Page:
Tanzania: Electronic stamps improving tax collection


Tanzania has introduced the use of Electronic Tax Stamps (ETS) water bottles and soft, carbonated drinks. The move is meant to add on to the already registered increase in tax collection.

The Tanzania Revenue Authority (TRA) reported earlier this year that it has seen a 34 percent increase in revenue collection thanks to the use of the Electronic Tax Stamps (ETS) on branded products.

The ETS system was first rolled out in Tanzania early last year (15 Jan 2019) after regulations was passed to have all manufacturers in the country install an electronic tax stamp management system.

The tender went to a Swiss-based firm called SICPA which was contracted by the Tanzania Revenue Authority (TRA) to install and enroll all manufacturers, producers and importers onto the system.

To start with, the electronic stamps were used for cigarettes, wines, spirits, beer and other alcoholic beverages. It then begun to be applied for products such as sweetened water and other non-alcoholic beverages with the exception of fruits and vegetable juice.

Speaking at the just ended 44th Dar es Salaam International Trade Fair (DITF), the TRA Deputy Commissioner General, Mr Msafiri Mbibo emphasized the need to increase tax collection and cited the use of ETS on more goods as a key aspect to achieving this goal.

Prior to using the ETS, Tanzania relied on a paper stamp system, which the Deputy Commissioner described as ‘cumbersome and prone to human error.’ He said the paper stamps system was flawed and allowed for cheating by corrupt officials and unscrupulous businessmen.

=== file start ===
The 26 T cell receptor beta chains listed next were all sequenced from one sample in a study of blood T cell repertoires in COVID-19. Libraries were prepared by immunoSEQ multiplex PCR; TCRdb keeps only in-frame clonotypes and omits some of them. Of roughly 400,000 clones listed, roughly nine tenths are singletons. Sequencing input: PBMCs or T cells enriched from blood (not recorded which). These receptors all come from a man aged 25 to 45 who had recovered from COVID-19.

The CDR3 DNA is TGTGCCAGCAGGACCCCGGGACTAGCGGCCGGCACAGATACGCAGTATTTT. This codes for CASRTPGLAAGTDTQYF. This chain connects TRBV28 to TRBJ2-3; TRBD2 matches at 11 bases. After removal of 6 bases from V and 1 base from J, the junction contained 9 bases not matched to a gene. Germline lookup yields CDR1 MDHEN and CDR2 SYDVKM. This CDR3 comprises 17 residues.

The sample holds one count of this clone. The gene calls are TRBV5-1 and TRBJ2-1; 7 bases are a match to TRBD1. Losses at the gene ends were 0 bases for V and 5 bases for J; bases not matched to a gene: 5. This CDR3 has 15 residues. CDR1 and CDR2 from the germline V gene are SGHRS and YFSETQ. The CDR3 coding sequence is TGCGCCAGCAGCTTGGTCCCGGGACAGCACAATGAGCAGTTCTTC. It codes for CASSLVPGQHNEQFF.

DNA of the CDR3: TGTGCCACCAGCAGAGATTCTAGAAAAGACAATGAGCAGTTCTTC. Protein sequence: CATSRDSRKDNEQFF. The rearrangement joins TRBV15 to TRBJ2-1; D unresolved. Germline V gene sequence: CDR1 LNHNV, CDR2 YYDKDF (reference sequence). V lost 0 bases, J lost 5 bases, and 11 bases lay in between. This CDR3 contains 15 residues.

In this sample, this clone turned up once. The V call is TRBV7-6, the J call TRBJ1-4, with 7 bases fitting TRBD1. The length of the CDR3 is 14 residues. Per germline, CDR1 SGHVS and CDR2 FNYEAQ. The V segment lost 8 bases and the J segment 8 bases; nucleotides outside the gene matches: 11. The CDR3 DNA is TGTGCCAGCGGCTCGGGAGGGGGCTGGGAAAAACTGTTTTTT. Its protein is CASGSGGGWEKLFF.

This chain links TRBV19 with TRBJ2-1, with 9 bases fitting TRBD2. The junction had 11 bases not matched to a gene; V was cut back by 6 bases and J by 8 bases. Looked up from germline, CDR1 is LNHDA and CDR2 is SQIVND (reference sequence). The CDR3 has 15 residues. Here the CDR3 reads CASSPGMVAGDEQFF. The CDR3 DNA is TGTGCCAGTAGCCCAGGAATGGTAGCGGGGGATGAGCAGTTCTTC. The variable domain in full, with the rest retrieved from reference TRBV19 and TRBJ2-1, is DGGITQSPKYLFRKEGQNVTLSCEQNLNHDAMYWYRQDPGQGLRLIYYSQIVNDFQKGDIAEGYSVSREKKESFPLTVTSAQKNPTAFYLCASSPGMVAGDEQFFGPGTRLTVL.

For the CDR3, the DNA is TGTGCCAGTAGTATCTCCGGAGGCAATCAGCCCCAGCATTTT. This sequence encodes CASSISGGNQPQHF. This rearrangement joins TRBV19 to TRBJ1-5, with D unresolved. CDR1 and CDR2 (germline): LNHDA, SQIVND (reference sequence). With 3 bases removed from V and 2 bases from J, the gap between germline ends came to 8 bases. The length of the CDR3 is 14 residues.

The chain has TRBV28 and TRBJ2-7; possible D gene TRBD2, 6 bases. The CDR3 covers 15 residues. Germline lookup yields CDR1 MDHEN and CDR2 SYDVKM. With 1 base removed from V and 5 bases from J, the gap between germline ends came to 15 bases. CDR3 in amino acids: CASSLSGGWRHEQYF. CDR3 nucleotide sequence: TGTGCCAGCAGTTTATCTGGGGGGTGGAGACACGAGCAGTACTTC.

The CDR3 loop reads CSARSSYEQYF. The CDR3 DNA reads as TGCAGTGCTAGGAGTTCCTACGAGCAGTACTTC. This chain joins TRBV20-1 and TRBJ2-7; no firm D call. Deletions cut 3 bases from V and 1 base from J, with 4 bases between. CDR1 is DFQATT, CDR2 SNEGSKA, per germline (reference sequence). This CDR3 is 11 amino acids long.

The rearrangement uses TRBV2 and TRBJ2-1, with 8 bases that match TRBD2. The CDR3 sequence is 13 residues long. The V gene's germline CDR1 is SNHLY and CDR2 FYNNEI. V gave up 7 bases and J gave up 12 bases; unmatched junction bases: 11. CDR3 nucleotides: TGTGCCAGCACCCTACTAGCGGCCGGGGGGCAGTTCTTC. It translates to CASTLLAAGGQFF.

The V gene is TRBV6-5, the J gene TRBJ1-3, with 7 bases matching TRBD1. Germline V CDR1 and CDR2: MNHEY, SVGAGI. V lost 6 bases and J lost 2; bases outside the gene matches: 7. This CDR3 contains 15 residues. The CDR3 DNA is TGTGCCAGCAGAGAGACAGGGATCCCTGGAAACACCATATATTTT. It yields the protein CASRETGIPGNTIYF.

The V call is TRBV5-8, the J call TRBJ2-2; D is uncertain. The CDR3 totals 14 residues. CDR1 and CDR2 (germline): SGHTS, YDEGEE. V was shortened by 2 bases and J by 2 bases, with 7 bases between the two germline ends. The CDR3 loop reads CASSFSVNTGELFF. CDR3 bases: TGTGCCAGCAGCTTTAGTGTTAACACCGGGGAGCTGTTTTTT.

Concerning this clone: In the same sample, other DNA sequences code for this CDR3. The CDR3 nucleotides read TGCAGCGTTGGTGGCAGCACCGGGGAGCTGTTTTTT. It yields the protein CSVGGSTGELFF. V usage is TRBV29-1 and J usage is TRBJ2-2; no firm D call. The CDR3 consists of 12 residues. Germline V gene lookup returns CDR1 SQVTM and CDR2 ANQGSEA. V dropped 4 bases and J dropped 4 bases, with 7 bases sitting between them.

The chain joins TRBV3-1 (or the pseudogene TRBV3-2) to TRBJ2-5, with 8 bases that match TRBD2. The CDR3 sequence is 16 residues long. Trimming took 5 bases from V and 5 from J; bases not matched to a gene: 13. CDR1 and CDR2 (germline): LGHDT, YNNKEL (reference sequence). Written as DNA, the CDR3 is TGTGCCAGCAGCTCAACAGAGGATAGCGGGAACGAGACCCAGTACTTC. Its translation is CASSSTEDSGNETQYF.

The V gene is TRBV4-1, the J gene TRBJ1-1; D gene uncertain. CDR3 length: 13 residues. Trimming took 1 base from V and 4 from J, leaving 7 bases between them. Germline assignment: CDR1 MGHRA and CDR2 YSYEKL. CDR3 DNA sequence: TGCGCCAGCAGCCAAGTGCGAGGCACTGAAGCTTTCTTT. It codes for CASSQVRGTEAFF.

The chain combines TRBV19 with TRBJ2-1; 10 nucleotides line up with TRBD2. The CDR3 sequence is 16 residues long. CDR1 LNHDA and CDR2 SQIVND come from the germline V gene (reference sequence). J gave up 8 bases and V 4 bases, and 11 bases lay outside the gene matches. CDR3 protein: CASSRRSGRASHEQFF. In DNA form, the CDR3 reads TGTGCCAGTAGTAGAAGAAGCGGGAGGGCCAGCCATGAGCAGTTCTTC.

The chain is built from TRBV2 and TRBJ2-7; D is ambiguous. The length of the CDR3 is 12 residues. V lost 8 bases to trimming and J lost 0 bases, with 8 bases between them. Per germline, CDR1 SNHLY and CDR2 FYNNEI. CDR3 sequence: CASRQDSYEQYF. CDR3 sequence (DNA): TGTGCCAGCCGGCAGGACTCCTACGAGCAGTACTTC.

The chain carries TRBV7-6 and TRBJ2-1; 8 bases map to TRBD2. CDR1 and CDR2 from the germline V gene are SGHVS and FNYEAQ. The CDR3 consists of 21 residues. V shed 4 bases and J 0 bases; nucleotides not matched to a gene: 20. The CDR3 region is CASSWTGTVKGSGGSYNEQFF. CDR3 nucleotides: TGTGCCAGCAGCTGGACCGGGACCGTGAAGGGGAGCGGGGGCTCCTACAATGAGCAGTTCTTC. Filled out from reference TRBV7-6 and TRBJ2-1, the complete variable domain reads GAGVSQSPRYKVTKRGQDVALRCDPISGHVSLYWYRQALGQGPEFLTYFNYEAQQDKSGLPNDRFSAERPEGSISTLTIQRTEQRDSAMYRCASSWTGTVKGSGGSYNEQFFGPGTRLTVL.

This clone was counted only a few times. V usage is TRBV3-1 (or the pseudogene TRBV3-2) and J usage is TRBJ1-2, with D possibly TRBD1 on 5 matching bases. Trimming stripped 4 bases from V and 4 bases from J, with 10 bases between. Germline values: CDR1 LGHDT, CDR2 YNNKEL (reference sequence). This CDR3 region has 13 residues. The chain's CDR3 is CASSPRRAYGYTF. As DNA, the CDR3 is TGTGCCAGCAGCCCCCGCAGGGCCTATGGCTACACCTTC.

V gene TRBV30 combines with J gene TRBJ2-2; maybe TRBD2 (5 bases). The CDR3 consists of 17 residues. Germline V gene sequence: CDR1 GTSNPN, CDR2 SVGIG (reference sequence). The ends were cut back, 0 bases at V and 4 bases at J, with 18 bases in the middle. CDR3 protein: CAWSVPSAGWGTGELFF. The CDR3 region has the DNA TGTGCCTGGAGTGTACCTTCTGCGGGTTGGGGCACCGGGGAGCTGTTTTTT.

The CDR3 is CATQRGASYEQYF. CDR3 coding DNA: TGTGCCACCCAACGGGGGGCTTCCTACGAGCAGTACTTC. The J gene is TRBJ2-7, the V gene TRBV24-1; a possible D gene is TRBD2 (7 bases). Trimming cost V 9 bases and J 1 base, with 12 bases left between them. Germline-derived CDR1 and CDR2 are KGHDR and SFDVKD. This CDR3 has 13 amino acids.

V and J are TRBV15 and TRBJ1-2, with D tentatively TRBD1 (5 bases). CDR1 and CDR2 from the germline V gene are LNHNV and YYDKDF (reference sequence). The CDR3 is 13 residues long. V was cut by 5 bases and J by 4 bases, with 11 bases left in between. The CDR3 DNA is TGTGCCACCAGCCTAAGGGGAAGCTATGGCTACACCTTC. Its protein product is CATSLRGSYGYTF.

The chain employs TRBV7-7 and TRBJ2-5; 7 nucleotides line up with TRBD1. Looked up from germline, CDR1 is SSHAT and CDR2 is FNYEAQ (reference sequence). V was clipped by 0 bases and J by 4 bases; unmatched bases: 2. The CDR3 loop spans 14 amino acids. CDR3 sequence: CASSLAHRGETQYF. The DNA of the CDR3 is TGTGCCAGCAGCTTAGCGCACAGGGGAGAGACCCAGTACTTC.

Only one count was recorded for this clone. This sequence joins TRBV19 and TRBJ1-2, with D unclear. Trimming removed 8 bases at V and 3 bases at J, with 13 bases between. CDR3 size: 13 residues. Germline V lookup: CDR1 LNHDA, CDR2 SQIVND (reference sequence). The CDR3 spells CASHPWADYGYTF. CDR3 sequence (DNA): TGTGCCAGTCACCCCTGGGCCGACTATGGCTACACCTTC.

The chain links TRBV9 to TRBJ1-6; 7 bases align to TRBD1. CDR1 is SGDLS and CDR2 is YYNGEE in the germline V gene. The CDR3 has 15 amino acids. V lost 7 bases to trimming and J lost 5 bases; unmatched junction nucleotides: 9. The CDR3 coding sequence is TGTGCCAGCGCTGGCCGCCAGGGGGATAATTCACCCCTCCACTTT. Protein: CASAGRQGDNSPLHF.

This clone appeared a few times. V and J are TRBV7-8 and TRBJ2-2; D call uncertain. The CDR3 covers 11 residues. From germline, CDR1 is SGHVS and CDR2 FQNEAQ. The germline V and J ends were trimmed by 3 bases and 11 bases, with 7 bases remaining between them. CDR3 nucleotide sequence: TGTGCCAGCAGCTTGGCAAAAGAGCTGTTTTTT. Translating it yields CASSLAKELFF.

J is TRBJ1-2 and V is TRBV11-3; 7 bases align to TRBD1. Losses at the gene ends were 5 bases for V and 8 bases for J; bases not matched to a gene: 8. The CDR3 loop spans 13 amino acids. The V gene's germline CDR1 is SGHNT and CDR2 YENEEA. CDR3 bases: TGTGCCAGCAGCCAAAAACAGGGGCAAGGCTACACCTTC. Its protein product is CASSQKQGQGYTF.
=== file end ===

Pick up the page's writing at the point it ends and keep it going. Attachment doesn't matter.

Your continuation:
So according to the Deputy Commissioner not only does the ETS system help increase revenue, it also helps to improve the tax administration in the country.

The ETS system has also played a key role in the reduction of otherwise proliferating counterfeit products from the Tanzanian market. It is, nonetheless, a promising move by the Government, and manufacturers and intellectual property owners should have reason to smile.

Increased tax collection

In the first quarter of the 2019/20 financial year, tax collection rose by a whopping 35.3 per cent on all domestic spirits and wines, a significant rise compared to the corresponding period in the previous year.

Similarly, thanks to the electronic stamps, excise duty and VAT on cigarettes increased slightly by 5.6 percent during the same period.

Furthermore, when it came to soft drinks, excise duty and VAT collected in just two months (August and September 2019) went up by a whole 18 percent compared to the year before that.

Tanzania’s collection of internal revenue has been increasing year after year. The increase is mainly credited to the fifth administration’s strict iron hand on corruption. It is the general view that President John Magufuli has spearheaded a paradigm shift in tax collection, from evasion to compliance.

More companies and individuals are readily paying their taxes on one hand because the authorities are now more strict and will not accept bribes and on the other due to increased nationalism.

Companies are regularly reporting their revenue in the public newspapers and in these reports they also highlight their tax payment.

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Giza Mdoe is an experienced journalist with 10 plus years. He's been a Creative Director on various brand awareness campaigns and a former Copy Editor for some of Tanzania's leading newspapers. He's a graduate with a BA in Journalism from the University of San Jose.

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